As physicians puzzle out a woman’s symptoms, however, the heart attack damages heart muscle, leading to worse attacks later. Or the patient dies.

But guessing that a woman’s having a heart attack when she isn’t can kill, too. “When you’re looking at treating a heart attack, you’re looking at drugs that could cause bleeding in the head,” says Blomkalns.

Some tests are good at determining if a patient has heart disease; some are quick. None are both. “You could have a heart attack and still have a completely normal EKG,” explains Blomkalns. “By the time the tests are positive, you’re already too late. The goal is to find heart disease before it can kill off portions of your heart. We need something that works in 10 to 15 minutes.”

Blomkalns has also discovered, in a landmark study of nearly 36,000 Americans (her results were published in March 15, 2005’s Journal of the American College of Cardiology), that women are less likely than men to receive the correct health care after heart disease is diagnosed.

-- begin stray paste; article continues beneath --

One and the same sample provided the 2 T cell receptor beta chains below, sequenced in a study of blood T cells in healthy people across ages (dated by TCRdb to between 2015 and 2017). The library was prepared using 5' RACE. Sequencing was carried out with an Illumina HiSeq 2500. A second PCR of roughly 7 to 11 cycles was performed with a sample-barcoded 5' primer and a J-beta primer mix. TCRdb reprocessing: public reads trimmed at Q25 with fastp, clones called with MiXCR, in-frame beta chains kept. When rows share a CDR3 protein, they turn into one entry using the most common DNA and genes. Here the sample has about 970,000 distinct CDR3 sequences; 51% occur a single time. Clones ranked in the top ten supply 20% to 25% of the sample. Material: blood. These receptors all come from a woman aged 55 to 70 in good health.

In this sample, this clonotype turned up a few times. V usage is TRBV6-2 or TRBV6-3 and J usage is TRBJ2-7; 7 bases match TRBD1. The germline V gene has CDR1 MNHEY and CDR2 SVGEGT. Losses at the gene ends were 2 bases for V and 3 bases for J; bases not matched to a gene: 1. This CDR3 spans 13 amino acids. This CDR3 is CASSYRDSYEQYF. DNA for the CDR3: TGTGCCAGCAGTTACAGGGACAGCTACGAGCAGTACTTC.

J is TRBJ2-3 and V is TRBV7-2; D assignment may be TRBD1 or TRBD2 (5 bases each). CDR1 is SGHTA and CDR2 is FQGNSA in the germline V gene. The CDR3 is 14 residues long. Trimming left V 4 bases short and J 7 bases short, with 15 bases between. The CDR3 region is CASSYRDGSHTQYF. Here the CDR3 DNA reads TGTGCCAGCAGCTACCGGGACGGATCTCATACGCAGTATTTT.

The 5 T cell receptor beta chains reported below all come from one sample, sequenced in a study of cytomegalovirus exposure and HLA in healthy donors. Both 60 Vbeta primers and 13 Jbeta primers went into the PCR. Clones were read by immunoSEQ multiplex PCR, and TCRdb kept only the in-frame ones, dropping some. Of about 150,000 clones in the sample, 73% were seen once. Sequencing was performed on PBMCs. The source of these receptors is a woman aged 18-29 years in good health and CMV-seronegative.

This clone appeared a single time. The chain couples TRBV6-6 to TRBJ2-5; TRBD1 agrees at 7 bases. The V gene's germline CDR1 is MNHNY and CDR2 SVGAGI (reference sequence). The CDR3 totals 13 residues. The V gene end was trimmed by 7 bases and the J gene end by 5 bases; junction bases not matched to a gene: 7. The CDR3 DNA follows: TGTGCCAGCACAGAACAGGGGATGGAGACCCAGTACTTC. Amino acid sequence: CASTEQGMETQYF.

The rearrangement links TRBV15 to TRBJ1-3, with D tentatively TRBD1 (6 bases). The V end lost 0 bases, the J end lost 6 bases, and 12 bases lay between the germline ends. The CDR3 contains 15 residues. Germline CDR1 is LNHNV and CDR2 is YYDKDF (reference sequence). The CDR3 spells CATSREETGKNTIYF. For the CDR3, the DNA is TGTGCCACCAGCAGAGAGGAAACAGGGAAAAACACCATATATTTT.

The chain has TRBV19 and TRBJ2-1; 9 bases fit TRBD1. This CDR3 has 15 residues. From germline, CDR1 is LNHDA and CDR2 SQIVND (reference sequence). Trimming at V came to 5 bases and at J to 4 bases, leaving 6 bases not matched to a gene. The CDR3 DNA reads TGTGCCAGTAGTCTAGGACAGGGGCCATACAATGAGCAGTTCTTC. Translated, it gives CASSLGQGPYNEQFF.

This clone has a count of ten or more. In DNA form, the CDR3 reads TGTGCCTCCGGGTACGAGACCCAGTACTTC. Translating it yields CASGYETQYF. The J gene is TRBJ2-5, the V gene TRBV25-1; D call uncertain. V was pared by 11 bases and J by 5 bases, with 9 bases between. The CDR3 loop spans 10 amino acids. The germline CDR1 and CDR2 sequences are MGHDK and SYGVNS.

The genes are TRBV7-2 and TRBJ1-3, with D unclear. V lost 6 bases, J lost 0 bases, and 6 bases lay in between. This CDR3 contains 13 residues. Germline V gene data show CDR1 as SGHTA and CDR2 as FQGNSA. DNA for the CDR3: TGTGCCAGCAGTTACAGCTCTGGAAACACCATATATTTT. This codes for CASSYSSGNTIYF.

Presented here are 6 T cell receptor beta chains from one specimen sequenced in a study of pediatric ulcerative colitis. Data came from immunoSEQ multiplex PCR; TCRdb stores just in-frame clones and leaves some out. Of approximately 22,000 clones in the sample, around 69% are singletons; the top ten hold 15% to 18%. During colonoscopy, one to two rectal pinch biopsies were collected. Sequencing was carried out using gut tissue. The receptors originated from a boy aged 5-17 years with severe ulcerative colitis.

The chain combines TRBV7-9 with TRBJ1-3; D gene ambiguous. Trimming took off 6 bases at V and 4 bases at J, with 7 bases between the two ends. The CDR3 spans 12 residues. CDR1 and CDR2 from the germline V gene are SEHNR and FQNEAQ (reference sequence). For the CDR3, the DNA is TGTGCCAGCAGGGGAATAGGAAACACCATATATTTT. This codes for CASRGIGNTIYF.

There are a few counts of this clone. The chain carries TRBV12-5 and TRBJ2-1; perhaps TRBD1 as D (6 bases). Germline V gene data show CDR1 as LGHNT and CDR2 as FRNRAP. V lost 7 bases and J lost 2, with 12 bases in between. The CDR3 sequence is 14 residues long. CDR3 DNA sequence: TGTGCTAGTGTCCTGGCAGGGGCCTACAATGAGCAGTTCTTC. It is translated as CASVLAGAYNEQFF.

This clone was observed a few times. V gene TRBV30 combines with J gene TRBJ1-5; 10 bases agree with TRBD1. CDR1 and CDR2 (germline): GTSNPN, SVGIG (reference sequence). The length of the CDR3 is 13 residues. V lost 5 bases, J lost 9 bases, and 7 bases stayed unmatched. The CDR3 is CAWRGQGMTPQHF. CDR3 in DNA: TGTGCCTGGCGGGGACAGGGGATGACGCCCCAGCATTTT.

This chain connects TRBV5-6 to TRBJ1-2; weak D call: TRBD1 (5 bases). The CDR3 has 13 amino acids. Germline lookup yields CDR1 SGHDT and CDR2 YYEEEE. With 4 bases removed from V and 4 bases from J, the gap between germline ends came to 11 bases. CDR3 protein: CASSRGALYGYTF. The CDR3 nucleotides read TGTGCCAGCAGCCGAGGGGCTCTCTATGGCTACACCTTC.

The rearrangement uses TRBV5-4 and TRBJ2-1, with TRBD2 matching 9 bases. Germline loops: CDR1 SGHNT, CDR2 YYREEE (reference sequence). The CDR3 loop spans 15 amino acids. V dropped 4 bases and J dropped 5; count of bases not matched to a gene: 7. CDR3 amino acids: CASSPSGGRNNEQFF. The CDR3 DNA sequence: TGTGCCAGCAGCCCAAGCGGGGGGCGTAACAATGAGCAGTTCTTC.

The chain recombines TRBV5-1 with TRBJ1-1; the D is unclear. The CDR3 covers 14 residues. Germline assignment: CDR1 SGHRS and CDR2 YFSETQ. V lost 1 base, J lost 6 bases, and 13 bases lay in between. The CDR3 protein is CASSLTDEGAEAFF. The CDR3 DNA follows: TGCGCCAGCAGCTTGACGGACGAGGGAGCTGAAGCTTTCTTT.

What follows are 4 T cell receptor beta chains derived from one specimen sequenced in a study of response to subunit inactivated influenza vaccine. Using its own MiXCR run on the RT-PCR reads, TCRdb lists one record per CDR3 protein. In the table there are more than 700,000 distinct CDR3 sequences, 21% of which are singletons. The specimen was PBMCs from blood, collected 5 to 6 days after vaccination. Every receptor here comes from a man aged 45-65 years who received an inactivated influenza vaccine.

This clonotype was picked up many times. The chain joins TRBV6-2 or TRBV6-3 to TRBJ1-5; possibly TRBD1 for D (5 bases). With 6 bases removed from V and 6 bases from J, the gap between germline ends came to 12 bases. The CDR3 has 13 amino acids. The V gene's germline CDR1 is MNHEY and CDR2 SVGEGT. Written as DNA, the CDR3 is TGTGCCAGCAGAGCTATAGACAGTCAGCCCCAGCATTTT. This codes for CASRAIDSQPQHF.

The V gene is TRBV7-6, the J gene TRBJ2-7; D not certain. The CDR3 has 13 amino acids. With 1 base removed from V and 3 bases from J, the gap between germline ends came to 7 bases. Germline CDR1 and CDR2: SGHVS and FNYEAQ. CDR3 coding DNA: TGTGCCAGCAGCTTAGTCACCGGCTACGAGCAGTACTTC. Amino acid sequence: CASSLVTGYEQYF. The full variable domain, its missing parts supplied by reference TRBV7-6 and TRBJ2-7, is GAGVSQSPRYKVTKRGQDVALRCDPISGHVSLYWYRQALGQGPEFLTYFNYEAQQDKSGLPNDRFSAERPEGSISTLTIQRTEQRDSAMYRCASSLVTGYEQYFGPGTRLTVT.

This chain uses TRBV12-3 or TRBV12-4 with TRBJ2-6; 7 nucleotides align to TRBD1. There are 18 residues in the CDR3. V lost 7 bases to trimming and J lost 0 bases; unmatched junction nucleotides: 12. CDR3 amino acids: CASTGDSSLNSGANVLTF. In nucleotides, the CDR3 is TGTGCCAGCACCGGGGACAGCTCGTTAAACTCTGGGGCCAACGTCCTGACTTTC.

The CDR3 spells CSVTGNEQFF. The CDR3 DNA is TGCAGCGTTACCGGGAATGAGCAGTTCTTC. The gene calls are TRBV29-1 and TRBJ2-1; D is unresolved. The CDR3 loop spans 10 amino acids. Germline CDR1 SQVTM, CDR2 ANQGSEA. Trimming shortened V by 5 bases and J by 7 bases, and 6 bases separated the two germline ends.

“Many studies have shown that to be the case,” agrees David Geffen School of Medicine at UCLA cardiologist and national quality-of-care expert Gregg C. Fonarow, M.D. “It’s true that if women have a cardiac event, they present with more subtle and different symptoms than men. But we see disparities in care even after a confirmed diagnosis of heart attack.” Adds WomenHeart, a Washington, D.C., advocacy group that studied
federal and American Heart Association data, “Women are less likely than men to receive beta-blockers, ACE inhibitors or even aspirin [three widely used remedies] after a heart attack.”

There are marked variations in care across hospitals and even among physicians within one hospital, says Fonarow. He suggests that women seeking cardiac treatment - or who want to know in advance where to find the best heart care for women - check the government’s Hospital Compare website, www.hospitalcompare.hhs.gov.